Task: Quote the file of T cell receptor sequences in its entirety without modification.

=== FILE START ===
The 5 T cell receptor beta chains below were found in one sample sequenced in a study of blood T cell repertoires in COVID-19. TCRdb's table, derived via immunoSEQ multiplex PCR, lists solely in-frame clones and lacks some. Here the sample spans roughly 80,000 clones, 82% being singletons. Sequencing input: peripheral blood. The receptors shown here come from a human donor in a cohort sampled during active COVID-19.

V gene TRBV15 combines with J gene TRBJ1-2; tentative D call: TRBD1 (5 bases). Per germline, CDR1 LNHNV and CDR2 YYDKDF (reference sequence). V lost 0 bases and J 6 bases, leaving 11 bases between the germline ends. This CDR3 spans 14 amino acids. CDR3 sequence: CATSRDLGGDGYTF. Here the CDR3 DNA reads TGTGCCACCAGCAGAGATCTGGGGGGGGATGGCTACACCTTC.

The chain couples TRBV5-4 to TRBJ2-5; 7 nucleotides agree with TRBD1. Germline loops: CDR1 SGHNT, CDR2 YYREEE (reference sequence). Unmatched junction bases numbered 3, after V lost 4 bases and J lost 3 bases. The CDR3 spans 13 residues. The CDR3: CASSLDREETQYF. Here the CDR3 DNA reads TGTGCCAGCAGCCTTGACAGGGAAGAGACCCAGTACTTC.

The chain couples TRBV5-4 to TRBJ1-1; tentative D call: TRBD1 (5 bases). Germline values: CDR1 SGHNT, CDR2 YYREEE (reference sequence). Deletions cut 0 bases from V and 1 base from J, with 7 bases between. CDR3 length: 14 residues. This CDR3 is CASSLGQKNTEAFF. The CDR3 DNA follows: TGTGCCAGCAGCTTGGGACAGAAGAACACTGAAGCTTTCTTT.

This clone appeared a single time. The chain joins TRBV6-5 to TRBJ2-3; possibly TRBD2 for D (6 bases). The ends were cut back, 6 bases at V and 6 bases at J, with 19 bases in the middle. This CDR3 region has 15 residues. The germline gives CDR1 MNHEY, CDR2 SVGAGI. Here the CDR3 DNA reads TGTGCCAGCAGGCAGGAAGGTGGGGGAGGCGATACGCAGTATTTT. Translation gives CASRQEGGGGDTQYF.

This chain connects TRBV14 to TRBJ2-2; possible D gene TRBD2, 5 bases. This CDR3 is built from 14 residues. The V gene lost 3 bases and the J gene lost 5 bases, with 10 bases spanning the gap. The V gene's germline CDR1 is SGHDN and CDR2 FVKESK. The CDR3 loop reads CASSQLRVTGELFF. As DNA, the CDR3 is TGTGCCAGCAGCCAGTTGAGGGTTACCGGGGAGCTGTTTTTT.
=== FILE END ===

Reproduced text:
The 5 T cell receptor beta chains below were found in one sample sequenced in a study of blood T cell repertoires in COVID-19. TCRdb's table, derived via immunoSEQ multiplex PCR, lists solely in-frame clones and lacks some. Here the sample spans roughly 80,000 clones, 82% being singletons. Sequencing input: peripheral blood. The receptors shown here come from a human donor in a cohort sampled during active COVID-19.

V gene TRBV15 combines with J gene TRBJ1-2; tentative D call: TRBD1 (5 bases). Per germline, CDR1 LNHNV and CDR2 YYDKDF (reference sequence). V lost 0 bases and J 6 bases, leaving 11 bases between the germline ends. This CDR3 spans 14 amino acids. CDR3 sequence: CATSRDLGGDGYTF. Here the CDR3 DNA reads TGTGCCACCAGCAGAGATCTGGGGGGGGATGGCTACACCTTC.

The chain couples TRBV5-4 to TRBJ2-5; 7 nucleotides agree with TRBD1. Germline loops: CDR1 SGHNT, CDR2 YYREEE (reference sequence). Unmatched junction bases numbered 3, after V lost 4 bases and J lost 3 bases. The CDR3 spans 13 residues. The CDR3: CASSLDREETQYF. Here the CDR3 DNA reads TGTGCCAGCAGCCTTGACAGGGAAGAGACCCAGTACTTC.

The chain couples TRBV5-4 to TRBJ1-1; tentative D call: TRBD1 (5 bases). Germline values: CDR1 SGHNT, CDR2 YYREEE (reference sequence). Deletions cut 0 bases from V and 1 base from J, with 7 bases between. CDR3 length: 14 residues. This CDR3 is CASSLGQKNTEAFF. The CDR3 DNA follows: TGTGCCAGCAGCTTGGGACAGAAGAACACTGAAGCTTTCTTT.

This clone appeared a single time. The chain joins TRBV6-5 to TRBJ2-3; possibly TRBD2 for D (6 bases). The ends were cut back, 6 bases at V and 6 bases at J, with 19 bases in the middle. This CDR3 region has 15 residues. The germline gives CDR1 MNHEY, CDR2 SVGAGI. Here the CDR3 DNA reads TGTGCCAGCAGGCAGGAAGGTGGGGGAGGCGATACGCAGTATTTT. Translation gives CASRQEGGGGDTQYF.

This chain connects TRBV14 to TRBJ2-2; possible D gene TRBD2, 5 bases. This CDR3 is built from 14 residues. The V gene lost 3 bases and the J gene lost 5 bases, with 10 bases spanning the gap. The V gene's germline CDR1 is SGHDN and CDR2 FVKESK. The CDR3 loop reads CASSQLRVTGELFF. As DNA, the CDR3 is TGTGCCAGCAGCCAGTTGAGGGTTACCGGGGAGCTGTTTTTT.